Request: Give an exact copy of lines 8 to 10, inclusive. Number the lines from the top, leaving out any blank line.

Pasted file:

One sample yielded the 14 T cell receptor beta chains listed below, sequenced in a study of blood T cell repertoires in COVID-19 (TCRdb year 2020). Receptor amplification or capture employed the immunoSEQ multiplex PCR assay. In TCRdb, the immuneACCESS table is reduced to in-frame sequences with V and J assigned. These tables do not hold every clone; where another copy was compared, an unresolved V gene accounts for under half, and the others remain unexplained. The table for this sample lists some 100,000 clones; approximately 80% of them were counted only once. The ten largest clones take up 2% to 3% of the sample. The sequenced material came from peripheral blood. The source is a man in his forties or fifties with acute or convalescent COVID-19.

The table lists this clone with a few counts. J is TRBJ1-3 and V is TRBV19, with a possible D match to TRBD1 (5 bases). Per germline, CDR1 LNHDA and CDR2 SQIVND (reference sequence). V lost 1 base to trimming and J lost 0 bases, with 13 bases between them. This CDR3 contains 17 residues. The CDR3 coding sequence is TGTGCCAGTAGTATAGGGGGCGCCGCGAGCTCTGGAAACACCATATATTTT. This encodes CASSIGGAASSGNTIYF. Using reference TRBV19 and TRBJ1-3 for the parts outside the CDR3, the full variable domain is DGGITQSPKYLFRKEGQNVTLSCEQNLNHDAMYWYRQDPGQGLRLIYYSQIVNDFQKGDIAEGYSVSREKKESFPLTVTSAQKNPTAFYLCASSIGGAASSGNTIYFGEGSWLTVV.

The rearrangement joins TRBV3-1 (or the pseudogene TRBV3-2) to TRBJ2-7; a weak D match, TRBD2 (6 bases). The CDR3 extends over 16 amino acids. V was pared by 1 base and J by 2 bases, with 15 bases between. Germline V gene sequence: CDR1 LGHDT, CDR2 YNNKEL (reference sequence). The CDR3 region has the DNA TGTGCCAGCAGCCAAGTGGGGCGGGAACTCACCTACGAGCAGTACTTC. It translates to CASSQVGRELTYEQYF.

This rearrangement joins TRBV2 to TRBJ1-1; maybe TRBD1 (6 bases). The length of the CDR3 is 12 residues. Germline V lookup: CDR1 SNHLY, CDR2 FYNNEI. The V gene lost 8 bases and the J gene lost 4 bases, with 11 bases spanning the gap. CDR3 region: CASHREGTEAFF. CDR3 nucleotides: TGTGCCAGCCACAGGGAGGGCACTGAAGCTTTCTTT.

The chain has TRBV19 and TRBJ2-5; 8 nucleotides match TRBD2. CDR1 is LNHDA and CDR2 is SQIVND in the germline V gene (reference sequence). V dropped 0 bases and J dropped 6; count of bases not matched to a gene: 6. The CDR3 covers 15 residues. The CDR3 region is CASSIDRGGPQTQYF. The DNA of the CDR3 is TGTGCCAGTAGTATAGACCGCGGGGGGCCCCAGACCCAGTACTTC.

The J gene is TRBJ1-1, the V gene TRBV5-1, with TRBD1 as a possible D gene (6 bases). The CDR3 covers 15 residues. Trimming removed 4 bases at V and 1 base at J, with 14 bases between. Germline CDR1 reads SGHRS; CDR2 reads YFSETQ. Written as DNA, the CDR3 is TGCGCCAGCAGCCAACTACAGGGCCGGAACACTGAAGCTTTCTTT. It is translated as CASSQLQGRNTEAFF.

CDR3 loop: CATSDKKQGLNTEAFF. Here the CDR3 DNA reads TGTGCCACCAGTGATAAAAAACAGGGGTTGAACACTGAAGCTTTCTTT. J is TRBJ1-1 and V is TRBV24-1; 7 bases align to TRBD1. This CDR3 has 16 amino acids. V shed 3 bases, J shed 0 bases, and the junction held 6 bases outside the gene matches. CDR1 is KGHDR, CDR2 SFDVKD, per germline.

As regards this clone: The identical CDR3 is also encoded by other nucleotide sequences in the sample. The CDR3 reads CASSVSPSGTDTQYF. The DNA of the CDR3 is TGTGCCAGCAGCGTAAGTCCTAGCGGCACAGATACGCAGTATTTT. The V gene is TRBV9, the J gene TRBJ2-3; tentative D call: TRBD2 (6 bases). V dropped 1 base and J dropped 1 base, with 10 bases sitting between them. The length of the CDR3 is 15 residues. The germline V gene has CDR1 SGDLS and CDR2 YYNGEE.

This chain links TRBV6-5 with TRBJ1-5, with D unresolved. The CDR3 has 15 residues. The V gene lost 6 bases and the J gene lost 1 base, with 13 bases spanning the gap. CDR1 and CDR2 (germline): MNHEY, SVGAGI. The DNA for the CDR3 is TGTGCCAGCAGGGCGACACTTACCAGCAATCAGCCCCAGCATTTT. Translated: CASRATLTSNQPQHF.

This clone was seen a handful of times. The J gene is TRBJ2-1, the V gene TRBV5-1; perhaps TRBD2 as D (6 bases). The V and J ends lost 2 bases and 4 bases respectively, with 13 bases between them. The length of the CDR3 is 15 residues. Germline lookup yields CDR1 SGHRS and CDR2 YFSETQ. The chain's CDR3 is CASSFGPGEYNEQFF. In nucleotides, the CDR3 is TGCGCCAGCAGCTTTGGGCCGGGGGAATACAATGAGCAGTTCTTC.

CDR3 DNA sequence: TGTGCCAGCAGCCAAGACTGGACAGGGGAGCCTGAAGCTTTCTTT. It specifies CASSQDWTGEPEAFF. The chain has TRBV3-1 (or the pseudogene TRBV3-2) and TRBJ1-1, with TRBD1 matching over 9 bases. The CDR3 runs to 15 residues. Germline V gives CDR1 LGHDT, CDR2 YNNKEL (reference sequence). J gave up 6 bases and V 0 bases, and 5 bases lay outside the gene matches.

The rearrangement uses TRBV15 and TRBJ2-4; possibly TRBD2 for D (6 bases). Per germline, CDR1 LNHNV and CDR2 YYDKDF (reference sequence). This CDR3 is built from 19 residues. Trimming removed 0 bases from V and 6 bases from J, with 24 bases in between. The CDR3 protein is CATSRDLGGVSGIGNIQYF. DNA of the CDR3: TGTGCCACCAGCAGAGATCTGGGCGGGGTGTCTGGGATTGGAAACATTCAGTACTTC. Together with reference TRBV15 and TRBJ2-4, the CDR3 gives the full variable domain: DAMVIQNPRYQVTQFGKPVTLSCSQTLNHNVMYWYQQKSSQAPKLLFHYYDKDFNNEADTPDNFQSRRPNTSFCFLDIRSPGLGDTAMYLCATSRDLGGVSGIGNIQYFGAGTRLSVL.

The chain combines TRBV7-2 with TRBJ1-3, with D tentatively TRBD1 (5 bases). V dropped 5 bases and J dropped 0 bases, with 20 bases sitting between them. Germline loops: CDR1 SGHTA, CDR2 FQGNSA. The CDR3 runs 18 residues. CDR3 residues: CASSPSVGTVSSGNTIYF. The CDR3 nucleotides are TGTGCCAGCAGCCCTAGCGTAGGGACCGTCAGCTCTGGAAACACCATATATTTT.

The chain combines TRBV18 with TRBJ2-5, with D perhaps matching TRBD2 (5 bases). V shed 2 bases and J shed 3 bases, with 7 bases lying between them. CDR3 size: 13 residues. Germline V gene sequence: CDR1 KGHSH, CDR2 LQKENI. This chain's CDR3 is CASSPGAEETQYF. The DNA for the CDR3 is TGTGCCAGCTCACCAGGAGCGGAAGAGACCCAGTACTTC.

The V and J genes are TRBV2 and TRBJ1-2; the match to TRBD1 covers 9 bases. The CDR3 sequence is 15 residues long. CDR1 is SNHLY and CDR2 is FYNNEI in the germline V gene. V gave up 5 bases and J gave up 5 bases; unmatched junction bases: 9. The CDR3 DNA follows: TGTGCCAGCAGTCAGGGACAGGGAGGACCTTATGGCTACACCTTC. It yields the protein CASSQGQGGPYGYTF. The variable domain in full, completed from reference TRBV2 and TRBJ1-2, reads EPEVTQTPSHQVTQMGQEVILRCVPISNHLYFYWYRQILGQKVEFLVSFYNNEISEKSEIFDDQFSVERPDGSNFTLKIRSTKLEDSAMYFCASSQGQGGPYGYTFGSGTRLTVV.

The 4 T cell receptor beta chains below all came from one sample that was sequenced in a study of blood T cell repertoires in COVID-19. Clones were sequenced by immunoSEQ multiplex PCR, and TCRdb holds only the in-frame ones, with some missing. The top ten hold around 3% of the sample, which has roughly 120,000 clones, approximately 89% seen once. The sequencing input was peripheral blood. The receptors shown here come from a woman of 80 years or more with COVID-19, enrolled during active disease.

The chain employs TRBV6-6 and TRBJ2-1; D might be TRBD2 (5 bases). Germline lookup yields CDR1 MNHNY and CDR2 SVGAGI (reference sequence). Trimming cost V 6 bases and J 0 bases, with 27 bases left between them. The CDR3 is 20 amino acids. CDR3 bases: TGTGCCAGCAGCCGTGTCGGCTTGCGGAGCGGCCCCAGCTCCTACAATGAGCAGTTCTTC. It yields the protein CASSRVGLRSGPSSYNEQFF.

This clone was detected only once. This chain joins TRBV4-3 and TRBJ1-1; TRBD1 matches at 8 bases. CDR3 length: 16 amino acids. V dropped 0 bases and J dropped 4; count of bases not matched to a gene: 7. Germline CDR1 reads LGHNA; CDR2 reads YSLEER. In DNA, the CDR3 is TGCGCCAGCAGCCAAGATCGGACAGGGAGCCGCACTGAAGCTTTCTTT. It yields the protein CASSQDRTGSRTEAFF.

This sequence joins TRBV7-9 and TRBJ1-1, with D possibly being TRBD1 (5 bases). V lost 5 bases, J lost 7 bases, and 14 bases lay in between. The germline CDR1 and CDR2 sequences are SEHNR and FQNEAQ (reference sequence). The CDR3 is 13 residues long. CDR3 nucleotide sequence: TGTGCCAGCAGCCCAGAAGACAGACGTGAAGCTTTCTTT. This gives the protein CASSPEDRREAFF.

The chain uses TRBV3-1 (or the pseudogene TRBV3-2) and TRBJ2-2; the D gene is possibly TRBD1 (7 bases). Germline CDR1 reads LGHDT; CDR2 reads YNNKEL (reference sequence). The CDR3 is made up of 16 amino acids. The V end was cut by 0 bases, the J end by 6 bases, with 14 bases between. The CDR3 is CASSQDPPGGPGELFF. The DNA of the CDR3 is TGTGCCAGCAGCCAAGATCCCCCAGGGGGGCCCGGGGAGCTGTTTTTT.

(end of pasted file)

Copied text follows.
As regards this clone: The identical CDR3 is also encoded by other nucleotide sequences in the sample. The CDR3 reads CASSVSPSGTDTQYF. The DNA of the CDR3 is TGTGCCAGCAGCGTAAGTCCTAGCGGCACAGATACGCAGTATTTT. The V gene is TRBV9, the J gene TRBJ2-3; tentative D call: TRBD2 (6 bases). V dropped 1 base and J dropped 1 base, with 10 bases sitting between them. The length of the CDR3 is 15 residues. The germline V gene has CDR1 SGDLS and CDR2 YYNGEE.

This chain links TRBV6-5 with TRBJ1-5, with D unresolved. The CDR3 has 15 residues. The V gene lost 6 bases and the J gene lost 1 base, with 13 bases spanning the gap. CDR1 and CDR2 (germline): MNHEY, SVGAGI. The DNA for the CDR3 is TGTGCCAGCAGGGCGACACTTACCAGCAATCAGCCCCAGCATTTT. Translated: CASRATLTSNQPQHF.

This clone was seen a handful of times. The J gene is TRBJ2-1, the V gene TRBV5-1; perhaps TRBD2 as D (6 bases). The V and J ends lost 2 bases and 4 bases respectively, with 13 bases between them. The length of the CDR3 is 15 residues. Germline lookup yields CDR1 SGHRS and CDR2 YFSETQ. The chain's CDR3 is CASSFGPGEYNEQFF. In nucleotides, the CDR3 is TGCGCCAGCAGCTTTGGGCCGGGGGAATACAATGAGCAGTTCTTC.